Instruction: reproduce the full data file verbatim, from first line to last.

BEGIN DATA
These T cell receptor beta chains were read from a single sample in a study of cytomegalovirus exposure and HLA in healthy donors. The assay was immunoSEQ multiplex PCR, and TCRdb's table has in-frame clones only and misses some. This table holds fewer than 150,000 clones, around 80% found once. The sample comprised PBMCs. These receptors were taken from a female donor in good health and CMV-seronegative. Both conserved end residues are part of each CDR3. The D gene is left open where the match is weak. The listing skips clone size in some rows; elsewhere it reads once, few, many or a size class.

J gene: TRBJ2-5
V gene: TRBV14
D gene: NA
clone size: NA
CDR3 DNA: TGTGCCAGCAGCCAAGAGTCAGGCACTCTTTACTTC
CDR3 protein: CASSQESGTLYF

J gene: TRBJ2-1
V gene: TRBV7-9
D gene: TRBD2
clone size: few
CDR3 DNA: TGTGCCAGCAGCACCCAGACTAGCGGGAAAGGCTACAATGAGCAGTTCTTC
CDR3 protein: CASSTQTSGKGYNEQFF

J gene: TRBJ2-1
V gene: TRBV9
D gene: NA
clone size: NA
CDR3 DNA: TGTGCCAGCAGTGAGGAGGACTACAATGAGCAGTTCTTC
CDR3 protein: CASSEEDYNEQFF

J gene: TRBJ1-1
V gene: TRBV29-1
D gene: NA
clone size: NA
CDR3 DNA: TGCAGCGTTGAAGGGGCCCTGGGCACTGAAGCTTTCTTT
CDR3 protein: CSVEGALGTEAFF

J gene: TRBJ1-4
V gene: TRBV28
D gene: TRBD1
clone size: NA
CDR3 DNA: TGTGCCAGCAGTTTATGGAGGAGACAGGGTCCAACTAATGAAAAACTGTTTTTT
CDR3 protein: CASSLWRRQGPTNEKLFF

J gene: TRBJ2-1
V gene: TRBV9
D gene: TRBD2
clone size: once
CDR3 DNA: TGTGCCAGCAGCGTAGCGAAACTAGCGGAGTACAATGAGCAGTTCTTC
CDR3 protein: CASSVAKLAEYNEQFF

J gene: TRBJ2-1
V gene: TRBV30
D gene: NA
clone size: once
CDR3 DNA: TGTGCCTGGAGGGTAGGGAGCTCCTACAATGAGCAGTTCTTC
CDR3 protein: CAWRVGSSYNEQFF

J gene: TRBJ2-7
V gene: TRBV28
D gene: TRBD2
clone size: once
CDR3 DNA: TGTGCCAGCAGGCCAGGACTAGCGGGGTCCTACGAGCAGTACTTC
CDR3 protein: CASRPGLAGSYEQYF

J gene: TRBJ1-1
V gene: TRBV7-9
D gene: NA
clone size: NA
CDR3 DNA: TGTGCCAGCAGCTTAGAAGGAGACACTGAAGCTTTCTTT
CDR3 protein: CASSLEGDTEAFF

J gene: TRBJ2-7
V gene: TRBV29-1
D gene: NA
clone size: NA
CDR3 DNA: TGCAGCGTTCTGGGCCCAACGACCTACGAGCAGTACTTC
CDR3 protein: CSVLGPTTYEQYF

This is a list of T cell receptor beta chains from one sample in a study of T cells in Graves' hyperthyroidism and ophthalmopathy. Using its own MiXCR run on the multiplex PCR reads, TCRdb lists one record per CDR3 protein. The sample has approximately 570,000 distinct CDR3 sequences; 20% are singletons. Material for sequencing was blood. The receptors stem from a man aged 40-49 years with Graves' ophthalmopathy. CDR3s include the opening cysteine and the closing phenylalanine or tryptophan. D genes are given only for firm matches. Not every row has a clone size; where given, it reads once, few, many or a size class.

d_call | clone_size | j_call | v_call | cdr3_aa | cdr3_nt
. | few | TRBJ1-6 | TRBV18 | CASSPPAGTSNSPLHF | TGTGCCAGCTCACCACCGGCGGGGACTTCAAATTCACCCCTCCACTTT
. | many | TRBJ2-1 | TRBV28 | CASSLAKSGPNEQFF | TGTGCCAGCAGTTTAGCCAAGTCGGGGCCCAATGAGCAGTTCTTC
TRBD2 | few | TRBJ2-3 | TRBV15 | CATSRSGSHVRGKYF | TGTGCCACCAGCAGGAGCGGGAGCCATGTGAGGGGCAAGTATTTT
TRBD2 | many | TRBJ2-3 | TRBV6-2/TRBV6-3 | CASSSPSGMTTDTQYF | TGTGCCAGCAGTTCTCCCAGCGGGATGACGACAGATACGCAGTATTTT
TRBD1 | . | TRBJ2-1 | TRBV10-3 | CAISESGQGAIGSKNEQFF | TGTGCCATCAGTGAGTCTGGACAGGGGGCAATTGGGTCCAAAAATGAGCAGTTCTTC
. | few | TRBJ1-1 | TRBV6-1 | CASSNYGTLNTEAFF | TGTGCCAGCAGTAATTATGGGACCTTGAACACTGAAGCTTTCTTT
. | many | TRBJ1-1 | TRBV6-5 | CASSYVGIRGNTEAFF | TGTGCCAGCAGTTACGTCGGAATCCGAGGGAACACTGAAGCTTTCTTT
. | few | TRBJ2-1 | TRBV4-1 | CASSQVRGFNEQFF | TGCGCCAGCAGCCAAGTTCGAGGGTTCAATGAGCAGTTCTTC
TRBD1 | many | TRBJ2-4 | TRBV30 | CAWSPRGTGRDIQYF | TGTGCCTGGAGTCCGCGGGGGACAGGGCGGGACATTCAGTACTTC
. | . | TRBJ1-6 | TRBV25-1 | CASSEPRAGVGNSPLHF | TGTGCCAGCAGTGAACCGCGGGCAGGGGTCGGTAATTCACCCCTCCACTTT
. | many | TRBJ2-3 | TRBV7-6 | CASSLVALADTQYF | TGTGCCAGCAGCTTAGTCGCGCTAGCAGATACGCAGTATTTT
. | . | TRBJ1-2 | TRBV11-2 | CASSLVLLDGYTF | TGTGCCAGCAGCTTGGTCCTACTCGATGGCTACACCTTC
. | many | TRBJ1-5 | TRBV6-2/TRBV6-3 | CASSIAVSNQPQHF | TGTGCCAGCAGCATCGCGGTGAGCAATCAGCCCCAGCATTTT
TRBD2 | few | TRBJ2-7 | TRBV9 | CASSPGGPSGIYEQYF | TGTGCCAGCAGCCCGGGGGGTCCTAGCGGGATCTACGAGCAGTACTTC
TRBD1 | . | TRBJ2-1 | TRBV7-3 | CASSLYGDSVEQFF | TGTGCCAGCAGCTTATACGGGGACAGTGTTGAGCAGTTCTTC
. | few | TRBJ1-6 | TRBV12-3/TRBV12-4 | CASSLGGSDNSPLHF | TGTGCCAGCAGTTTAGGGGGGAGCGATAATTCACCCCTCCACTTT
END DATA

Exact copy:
These T cell receptor beta chains were read from a single sample in a study of cytomegalovirus exposure and HLA in healthy donors. The assay was immunoSEQ multiplex PCR, and TCRdb's table has in-frame clones only and misses some. This table holds fewer than 150,000 clones, around 80% found once. The sample comprised PBMCs. These receptors were taken from a female donor in good health and CMV-seronegative. Both conserved end residues are part of each CDR3. The D gene is left open where the match is weak. The listing skips clone size in some rows; elsewhere it reads once, few, many or a size class.

J gene: TRBJ2-5
V gene: TRBV14
D gene: NA
clone size: NA
CDR3 DNA: TGTGCCAGCAGCCAAGAGTCAGGCACTCTTTACTTC
CDR3 protein: CASSQESGTLYF

J gene: TRBJ2-1
V gene: TRBV7-9
D gene: TRBD2
clone size: few
CDR3 DNA: TGTGCCAGCAGCACCCAGACTAGCGGGAAAGGCTACAATGAGCAGTTCTTC
CDR3 protein: CASSTQTSGKGYNEQFF

J gene: TRBJ2-1
V gene: TRBV9
D gene: NA
clone size: NA
CDR3 DNA: TGTGCCAGCAGTGAGGAGGACTACAATGAGCAGTTCTTC
CDR3 protein: CASSEEDYNEQFF

J gene: TRBJ1-1
V gene: TRBV29-1
D gene: NA
clone size: NA
CDR3 DNA: TGCAGCGTTGAAGGGGCCCTGGGCACTGAAGCTTTCTTT
CDR3 protein: CSVEGALGTEAFF

J gene: TRBJ1-4
V gene: TRBV28
D gene: TRBD1
clone size: NA
CDR3 DNA: TGTGCCAGCAGTTTATGGAGGAGACAGGGTCCAACTAATGAAAAACTGTTTTTT
CDR3 protein: CASSLWRRQGPTNEKLFF

J gene: TRBJ2-1
V gene: TRBV9
D gene: TRBD2
clone size: once
CDR3 DNA: TGTGCCAGCAGCGTAGCGAAACTAGCGGAGTACAATGAGCAGTTCTTC
CDR3 protein: CASSVAKLAEYNEQFF

J gene: TRBJ2-1
V gene: TRBV30
D gene: NA
clone size: once
CDR3 DNA: TGTGCCTGGAGGGTAGGGAGCTCCTACAATGAGCAGTTCTTC
CDR3 protein: CAWRVGSSYNEQFF

J gene: TRBJ2-7
V gene: TRBV28
D gene: TRBD2
clone size: once
CDR3 DNA: TGTGCCAGCAGGCCAGGACTAGCGGGGTCCTACGAGCAGTACTTC
CDR3 protein: CASRPGLAGSYEQYF

J gene: TRBJ1-1
V gene: TRBV7-9
D gene: NA
clone size: NA
CDR3 DNA: TGTGCCAGCAGCTTAGAAGGAGACACTGAAGCTTTCTTT
CDR3 protein: CASSLEGDTEAFF

J gene: TRBJ2-7
V gene: TRBV29-1
D gene: NA
clone size: NA
CDR3 DNA: TGCAGCGTTCTGGGCCCAACGACCTACGAGCAGTACTTC
CDR3 protein: CSVLGPTTYEQYF

This is a list of T cell receptor beta chains from one sample in a study of T cells in Graves' hyperthyroidism and ophthalmopathy. Using its own MiXCR run on the multiplex PCR reads, TCRdb lists one record per CDR3 protein. The sample has approximately 570,000 distinct CDR3 sequences; 20% are singletons. Material for sequencing was blood. The receptors stem from a man aged 40-49 years with Graves' ophthalmopathy. CDR3s include the opening cysteine and the closing phenylalanine or tryptophan. D genes are given only for firm matches. Not every row has a clone size; where given, it reads once, few, many or a size class.

d_call | clone_size | j_call | v_call | cdr3_aa | cdr3_nt
. | few | TRBJ1-6 | TRBV18 | CASSPPAGTSNSPLHF | TGTGCCAGCTCACCACCGGCGGGGACTTCAAATTCACCCCTCCACTTT
. | many | TRBJ2-1 | TRBV28 | CASSLAKSGPNEQFF | TGTGCCAGCAGTTTAGCCAAGTCGGGGCCCAATGAGCAGTTCTTC
TRBD2 | few | TRBJ2-3 | TRBV15 | CATSRSGSHVRGKYF | TGTGCCACCAGCAGGAGCGGGAGCCATGTGAGGGGCAAGTATTTT
TRBD2 | many | TRBJ2-3 | TRBV6-2/TRBV6-3 | CASSSPSGMTTDTQYF | TGTGCCAGCAGTTCTCCCAGCGGGATGACGACAGATACGCAGTATTTT
TRBD1 | . | TRBJ2-1 | TRBV10-3 | CAISESGQGAIGSKNEQFF | TGTGCCATCAGTGAGTCTGGACAGGGGGCAATTGGGTCCAAAAATGAGCAGTTCTTC
. | few | TRBJ1-1 | TRBV6-1 | CASSNYGTLNTEAFF | TGTGCCAGCAGTAATTATGGGACCTTGAACACTGAAGCTTTCTTT
. | many | TRBJ1-1 | TRBV6-5 | CASSYVGIRGNTEAFF | TGTGCCAGCAGTTACGTCGGAATCCGAGGGAACACTGAAGCTTTCTTT
. | few | TRBJ2-1 | TRBV4-1 | CASSQVRGFNEQFF | TGCGCCAGCAGCCAAGTTCGAGGGTTCAATGAGCAGTTCTTC
TRBD1 | many | TRBJ2-4 | TRBV30 | CAWSPRGTGRDIQYF | TGTGCCTGGAGTCCGCGGGGGACAGGGCGGGACATTCAGTACTTC
. | . | TRBJ1-6 | TRBV25-1 | CASSEPRAGVGNSPLHF | TGTGCCAGCAGTGAACCGCGGGCAGGGGTCGGTAATTCACCCCTCCACTTT
. | many | TRBJ2-3 | TRBV7-6 | CASSLVALADTQYF | TGTGCCAGCAGCTTAGTCGCGCTAGCAGATACGCAGTATTTT
. | . | TRBJ1-2 | TRBV11-2 | CASSLVLLDGYTF | TGTGCCAGCAGCTTGGTCCTACTCGATGGCTACACCTTC
. | many | TRBJ1-5 | TRBV6-2/TRBV6-3 | CASSIAVSNQPQHF | TGTGCCAGCAGCATCGCGGTGAGCAATCAGCCCCAGCATTTT
TRBD2 | few | TRBJ2-7 | TRBV9 | CASSPGGPSGIYEQYF | TGTGCCAGCAGCCCGGGGGGTCCTAGCGGGATCTACGAGCAGTACTTC
TRBD1 | . | TRBJ2-1 | TRBV7-3 | CASSLYGDSVEQFF | TGTGCCAGCAGCTTATACGGGGACAGTGTTGAGCAGTTCTTC
. | few | TRBJ1-6 | TRBV12-3/TRBV12-4 | CASSLGGSDNSPLHF | TGTGCCAGCAGTTTAGGGGGGAGCGATAATTCACCCCTCCACTTT